In our previous blog “How to Spot if Your Baby is Unwell,” we explored the signs to look for and what they mean when it comes to knowing if your baby is under the weather. Even know most of these signs and causes can be treated at home with a little of over-the-counter measures and a lot of TLC, sometimes a call or visit to the Doctor is needed. Even if it’s just for peace of mind.
Many parents don’t know when to call the doctor or to see the GP when their baby is unwell, so this blog aims to help you know when it is appropriate.
Does my baby need to go to the Doctor?
A Doctor’s time is precious and sometimes appointments can be a nightmare to get, but this doesn’t mean that you should put off an examination if you’re worried about your baby.
As we said in our previous blog, most childhood illnesses are viral infections and need no treatment so you just have to let them run their course. However, as a parent, your instinct will tell you if your baby isn’t quite right. If you are:
- Worried about their symptoms
- Not sure what is making them ill
- Or they are not recovering as quickly as they should
Then you should take your baby to the Doctor.
If you don’t think it’s serious and you just want peace of mind, you can always ring 111 (the NHS helpline) or ask a pharmacist. They will be able to help with home treatments and will tell you if you need to see a Doctor.
8 signs your baby needs a Doctor
The easiest way to decide whether you should take your baby to the Doctor is to check for one or more of these 8 symptoms. If your baby has one or more of these, you should book an appointment as soon as possible:
- A fever of 38 degrees C or higher and they are under 3 months.
- A fever of 39 degrees C or higher and they are 3 to 6 months.
- Signs of severe dehydration – look out for sunken fontanelles (the soft spots on the head), dry lips and mouth, dark yellow wee, and fewer wet nappies.
- 6 or more episodes of diarrhoea in the past 24 hours or the persistence of diarrhoea after 5 to 7 days.
- Tummy pain – look out for bloating and whether they are arching their back and pulling up their legs.
- Vomiting repeatedly and bringing up blood-streaked or green vomit.
- Red, sticky eyes and they are younger than 28 days old.
- Bleeding or discharge from the navel while their umbilical cord stump is healing.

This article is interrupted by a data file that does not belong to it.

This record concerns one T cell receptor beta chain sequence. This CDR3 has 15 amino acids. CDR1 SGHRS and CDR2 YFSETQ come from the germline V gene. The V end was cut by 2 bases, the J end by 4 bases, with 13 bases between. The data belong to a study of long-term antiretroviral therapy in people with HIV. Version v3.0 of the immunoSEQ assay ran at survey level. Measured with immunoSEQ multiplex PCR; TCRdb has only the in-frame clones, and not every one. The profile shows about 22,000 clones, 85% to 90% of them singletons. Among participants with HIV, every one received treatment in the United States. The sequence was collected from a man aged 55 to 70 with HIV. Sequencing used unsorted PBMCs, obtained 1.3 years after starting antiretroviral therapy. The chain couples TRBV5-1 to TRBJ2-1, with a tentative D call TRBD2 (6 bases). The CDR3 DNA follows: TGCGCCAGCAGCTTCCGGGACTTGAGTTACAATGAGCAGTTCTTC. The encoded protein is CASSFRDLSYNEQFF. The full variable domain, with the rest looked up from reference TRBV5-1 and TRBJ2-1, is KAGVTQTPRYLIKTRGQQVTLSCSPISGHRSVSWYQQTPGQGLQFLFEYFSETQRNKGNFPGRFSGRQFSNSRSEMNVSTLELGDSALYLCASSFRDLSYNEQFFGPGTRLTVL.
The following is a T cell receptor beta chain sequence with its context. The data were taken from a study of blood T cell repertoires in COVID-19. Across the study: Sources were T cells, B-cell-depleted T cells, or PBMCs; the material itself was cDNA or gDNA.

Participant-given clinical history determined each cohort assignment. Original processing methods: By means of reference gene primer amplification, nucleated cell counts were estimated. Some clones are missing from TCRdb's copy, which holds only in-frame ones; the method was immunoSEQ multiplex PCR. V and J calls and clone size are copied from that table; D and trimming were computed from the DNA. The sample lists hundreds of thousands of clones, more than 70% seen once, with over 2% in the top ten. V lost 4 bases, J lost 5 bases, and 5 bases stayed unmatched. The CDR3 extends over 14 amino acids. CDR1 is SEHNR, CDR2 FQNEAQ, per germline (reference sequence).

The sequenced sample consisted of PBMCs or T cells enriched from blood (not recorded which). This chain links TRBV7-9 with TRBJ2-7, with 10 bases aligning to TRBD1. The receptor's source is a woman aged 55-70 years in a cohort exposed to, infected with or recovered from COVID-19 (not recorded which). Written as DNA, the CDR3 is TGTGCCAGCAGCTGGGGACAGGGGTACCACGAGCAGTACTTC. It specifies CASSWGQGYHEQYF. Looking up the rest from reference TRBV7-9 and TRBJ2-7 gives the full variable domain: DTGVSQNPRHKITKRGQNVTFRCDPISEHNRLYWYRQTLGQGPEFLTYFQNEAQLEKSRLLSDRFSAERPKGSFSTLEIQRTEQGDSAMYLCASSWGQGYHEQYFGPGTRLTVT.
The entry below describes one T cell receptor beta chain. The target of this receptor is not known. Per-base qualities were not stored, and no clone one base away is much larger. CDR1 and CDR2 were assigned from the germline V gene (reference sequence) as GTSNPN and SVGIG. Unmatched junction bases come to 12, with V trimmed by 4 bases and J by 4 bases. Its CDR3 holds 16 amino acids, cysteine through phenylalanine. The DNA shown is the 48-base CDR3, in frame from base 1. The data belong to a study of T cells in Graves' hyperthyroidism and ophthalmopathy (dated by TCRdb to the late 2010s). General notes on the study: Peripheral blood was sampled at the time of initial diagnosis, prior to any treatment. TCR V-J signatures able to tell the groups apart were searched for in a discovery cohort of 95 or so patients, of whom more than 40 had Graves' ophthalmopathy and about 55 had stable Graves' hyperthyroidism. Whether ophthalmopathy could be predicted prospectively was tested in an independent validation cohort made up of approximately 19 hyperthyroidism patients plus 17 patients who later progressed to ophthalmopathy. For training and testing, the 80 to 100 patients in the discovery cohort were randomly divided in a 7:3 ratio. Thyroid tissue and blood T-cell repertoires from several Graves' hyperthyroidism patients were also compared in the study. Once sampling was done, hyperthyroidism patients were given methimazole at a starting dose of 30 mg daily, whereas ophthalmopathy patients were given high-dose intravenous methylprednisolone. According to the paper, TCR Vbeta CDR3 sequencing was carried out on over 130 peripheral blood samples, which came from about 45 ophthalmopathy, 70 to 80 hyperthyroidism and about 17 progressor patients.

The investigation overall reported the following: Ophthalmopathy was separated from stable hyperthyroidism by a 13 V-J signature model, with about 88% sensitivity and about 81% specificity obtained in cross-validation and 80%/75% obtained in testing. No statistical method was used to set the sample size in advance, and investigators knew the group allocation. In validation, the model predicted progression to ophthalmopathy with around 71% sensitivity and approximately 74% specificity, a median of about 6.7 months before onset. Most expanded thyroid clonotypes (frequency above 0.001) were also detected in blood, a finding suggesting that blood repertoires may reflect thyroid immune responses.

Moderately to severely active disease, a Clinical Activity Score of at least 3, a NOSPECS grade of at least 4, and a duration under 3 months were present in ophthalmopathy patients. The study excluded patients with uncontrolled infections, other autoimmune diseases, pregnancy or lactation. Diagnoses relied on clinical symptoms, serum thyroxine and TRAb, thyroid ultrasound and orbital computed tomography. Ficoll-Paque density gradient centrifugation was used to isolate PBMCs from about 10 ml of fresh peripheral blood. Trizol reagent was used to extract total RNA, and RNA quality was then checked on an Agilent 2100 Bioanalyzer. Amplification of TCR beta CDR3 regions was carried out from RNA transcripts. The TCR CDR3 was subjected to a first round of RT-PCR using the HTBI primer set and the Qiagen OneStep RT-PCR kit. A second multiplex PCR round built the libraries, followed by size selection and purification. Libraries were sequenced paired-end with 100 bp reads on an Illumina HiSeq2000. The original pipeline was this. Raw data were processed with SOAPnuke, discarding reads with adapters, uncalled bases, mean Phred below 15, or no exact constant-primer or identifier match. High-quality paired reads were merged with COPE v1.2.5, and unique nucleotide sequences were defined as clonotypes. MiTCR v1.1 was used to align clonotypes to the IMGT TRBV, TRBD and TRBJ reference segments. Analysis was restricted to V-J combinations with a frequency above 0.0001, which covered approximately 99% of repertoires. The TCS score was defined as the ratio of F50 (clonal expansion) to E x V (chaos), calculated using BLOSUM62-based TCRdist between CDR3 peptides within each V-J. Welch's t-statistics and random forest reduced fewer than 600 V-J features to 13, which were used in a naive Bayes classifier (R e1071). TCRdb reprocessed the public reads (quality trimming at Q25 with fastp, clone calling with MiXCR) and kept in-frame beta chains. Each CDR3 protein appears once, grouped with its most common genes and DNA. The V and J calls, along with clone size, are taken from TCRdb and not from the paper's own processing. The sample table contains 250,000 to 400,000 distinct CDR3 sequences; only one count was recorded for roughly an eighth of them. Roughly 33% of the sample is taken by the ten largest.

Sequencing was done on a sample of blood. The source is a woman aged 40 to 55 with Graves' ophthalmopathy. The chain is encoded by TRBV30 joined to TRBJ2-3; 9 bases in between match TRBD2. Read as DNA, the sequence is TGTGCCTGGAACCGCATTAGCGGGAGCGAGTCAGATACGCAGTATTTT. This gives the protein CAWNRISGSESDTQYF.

What if I can’t get an appointment for a while?
If for some reason, you can’t get an appointment soon enough, take your baby to a walk-in centre. The staff here can see your baby and let you know what treatment they need and if there is anything you can do in the meantime.
Alternatively, you can take your baby to A&E. However, there are only a few situations where this is needed, such as:
- If your baby has a fever that persists after you’ve treated them with paracetamol or ibuprofen. Immediate treatment is needed if your baby appears floppy and drowsy.
- If your baby has swallowed something harmful such as medicine for adults.
- If your baby has an object lodged in their nose or ear. Never attempt to remove the object yourself as you can cause more damage.
While you know instinctively to call an ambulance in serious life-threatening situations such as choking, general illnesses can be much more difficult to decide what the best course of action is. If you follow this guide, you won’t have to worry, but it’s always important to keep in mind that it’s better safe than sorry. If you’re ever worried about your baby’s health, always call 111, see a local pharmacist or visit your Doctor.
Need more help or advice with your Baby? Find more from us here:
- The Secrets to Soothing a Teething Baby to Sleep
- 8 Reasons Why Your Baby Might Be Crying
- 12 Tips to Soothe Your Crying Baby
- How to Develop a Peaceful Bedtime Routine
** DISCLAIMER: This blog is intended to increase awareness and to give parents some guidance on what to do when their baby is unwell but we always recommend seeking a medical professional’s opinion.**